Artificial Intelligence has been something that's interested me for years. When I was studying medicine, I wrote a paper about how we would potentially care and treat robots in psychiatric settings if they'd developed self awareness and had been classed as "life", in a similar way to humans. Of course if you imagine a robot with self awareness, the ability to feel complex emotions and the ability to feel pain it becomes more difficult to classify what "life" actually is.
While that may sound like it's a long way away - and some kind of dystopian fantasy - robots with some level of self awareness already exist. And of course robots who can perform automation jobs already exist and have done for a while.
I recently attended a conference where I heard Volker Hirsch talk about AI, data and how robots will affect work. With so many jobs potentially at risk, why couldn't wedding photography be one of those?
In 2002, the BBC were already writing about wedding photography being in danger because of one little robot called Lewis who they describe as looking like an "upside down dustbin". I'd like to think I'm winning in the style stakes, but who knows how fashionable robots have got in the last fifteen years? Lewis has been built to identify skin, and using the method of following the rule of thirds, Lewis can frame photographs and create images that are nice to look at. So nice to look at in fact that when people viewed his portfolio, most of his images were classed as "good" or "very good". The team also identified that people feel less self conscious in front of a robot, so Lewis was able to take brilliant candid photos.
Reassuringly for wedding photographers, Lewis was built to examine the way humans and robots interact, not to necessarily be an amazing photographer. By choosing the application of photography, this was something that was easy for the general public to understand and be involved with.
Why would a robot be a good wedding photographer?
We can't get away from the fact that a robot would be efficient. Incredibly so. Humans have good and bad days, more productive days and days where productivity hovers around zero. A robot would remove the need for rest periods. A robot wedding photographer wouldn't make as many (if any) mistakes. In the case of Lewis, it's been proven that people tend to feel more relaxed around a robot taking their photo. Perhaps the adjustment period for getting used to a robot taking your photos would be shorter than I imagined!
Why would a robot be a bad wedding photographer?
It's all very well that robots follow the rule of thirds, but the rule of thirds is simply a base for creative photographers to work from. There's no denying that robots have (potentially) unlimited potential, where they could grow and learn how to be more creative, but currently just following the rule of thirds wouldn't make for particularly exciting photos. There's so much more to it, particularly with wedding photography; the need for narrative and storytelling in documentary wedding photography is huge.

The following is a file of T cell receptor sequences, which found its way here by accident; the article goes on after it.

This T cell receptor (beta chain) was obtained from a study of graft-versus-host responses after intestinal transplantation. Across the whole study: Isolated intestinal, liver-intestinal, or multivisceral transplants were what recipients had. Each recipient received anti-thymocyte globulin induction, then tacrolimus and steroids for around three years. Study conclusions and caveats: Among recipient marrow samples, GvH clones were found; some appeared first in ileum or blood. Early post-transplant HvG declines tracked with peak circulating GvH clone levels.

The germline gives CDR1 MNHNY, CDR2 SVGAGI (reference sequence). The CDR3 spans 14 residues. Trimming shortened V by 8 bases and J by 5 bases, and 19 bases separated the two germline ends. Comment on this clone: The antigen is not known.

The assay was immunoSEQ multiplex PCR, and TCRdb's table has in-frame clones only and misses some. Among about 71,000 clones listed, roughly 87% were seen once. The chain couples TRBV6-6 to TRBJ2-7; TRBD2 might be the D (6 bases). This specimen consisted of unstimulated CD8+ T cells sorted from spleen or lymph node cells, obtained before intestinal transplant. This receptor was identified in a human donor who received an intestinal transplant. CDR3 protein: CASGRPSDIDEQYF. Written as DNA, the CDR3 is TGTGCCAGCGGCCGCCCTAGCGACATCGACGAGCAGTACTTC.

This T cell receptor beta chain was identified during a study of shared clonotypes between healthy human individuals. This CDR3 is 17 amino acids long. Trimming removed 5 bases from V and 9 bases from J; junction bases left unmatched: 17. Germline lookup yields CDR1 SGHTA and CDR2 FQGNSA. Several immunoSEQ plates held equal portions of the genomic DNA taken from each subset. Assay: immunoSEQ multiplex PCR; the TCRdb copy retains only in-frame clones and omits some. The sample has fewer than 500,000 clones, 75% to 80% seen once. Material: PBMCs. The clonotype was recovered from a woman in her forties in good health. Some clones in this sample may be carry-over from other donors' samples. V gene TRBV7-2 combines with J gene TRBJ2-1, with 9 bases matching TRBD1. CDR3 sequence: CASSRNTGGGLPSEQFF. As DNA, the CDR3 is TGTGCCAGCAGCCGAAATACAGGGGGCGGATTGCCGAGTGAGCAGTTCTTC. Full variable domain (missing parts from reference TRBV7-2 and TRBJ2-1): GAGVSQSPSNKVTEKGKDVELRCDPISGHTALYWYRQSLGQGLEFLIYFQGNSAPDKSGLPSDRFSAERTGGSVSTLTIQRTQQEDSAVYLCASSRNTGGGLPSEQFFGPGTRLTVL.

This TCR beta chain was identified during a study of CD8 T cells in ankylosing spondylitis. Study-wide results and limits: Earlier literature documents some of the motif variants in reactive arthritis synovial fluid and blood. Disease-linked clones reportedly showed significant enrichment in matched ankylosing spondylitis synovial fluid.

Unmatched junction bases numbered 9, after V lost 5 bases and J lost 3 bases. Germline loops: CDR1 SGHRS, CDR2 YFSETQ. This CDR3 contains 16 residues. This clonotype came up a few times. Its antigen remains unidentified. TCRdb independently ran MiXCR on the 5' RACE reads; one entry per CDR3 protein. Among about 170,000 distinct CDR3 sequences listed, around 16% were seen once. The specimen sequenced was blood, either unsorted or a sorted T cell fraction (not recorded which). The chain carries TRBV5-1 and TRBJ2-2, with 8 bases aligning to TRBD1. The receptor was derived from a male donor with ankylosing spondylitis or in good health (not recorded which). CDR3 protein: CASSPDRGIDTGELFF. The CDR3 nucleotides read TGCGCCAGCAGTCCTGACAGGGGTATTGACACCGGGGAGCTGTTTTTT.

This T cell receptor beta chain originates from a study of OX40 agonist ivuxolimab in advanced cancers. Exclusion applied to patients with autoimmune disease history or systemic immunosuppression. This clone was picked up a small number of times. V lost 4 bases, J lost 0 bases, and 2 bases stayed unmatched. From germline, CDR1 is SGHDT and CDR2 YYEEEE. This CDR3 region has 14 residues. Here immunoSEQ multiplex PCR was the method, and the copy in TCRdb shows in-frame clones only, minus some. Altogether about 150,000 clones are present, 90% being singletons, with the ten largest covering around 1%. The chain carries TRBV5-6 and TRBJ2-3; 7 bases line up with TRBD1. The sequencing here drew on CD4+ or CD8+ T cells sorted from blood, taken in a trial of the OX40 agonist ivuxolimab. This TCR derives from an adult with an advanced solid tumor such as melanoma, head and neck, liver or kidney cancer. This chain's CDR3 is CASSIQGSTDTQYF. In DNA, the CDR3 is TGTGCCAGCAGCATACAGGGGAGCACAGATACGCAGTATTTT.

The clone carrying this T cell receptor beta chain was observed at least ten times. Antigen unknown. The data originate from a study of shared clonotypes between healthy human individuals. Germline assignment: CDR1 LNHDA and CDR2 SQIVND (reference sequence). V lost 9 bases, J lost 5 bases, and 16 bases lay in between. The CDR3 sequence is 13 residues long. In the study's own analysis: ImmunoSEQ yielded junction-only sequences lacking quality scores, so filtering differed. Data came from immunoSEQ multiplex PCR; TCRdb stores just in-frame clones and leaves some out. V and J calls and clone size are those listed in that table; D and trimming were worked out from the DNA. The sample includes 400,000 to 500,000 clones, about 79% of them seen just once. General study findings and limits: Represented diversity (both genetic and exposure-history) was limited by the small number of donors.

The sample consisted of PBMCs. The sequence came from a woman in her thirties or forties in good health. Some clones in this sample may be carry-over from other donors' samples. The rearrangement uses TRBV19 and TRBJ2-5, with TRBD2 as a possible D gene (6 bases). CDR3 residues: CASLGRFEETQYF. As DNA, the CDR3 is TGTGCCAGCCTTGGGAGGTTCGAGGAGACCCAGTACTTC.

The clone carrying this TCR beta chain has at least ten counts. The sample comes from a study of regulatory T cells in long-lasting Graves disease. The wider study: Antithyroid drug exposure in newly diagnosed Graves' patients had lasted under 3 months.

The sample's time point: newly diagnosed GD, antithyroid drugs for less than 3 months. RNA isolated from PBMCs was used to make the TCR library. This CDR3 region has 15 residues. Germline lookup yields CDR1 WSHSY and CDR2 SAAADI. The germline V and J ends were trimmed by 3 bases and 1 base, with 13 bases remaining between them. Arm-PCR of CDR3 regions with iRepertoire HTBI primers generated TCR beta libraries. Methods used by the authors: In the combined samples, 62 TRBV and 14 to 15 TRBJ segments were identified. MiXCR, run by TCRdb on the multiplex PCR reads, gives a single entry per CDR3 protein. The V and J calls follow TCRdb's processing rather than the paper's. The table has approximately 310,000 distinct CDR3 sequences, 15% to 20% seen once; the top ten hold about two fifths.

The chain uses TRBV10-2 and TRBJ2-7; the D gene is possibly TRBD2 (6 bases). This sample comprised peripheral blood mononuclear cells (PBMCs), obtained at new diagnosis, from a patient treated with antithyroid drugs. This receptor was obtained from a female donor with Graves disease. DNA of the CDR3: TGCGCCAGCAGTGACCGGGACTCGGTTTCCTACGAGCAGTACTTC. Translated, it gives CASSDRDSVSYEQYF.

There's also the issue of whether a robot photographer would be able to incorporate some of the human elements of wedding photography. As well as a wedding photographer, I've been an organiser, a dress fixer, a babysitter, a translator - how well would a robot cope with the idea of calming down the bride/groom before the ceremony or navigating tricky family politics?
Most of my couples come to me because they love the fact I incorporate film photography too - Polaroids, 35mm and 120 film. A robot would view these methods of photography as incredibly inefficient, so would it remove the process of film photography altogether in favour of 100% digital?
Robots can learn quickly and worryingly, I'm sure they could learn to navigate some of the issues listed above. Listening to Volker Hirsch talk about what robots can't do has given me some hope. He suggested they can't express passion, and passion is something that I feel every good wedding photographer has and this comes across in their work. He also said a robot can't express mindfulness, creativity and critical thought. However, if a robot can "fake" these emotions and states, does the human element become redundant if the clients are getting the same experience, albeit with a robot?
Let's not forget that a robot has a library of millions and millions of wedding photos to reference and could potentially adjust its style for different couples - negating the need for different wedding photographers.
Currently, I'm not sure that robots are advanced enough in their social skills and understanding of emotions and understanding which moments are important to humans to capture. But I'm sure they'll learn and I have no doubt they currently are.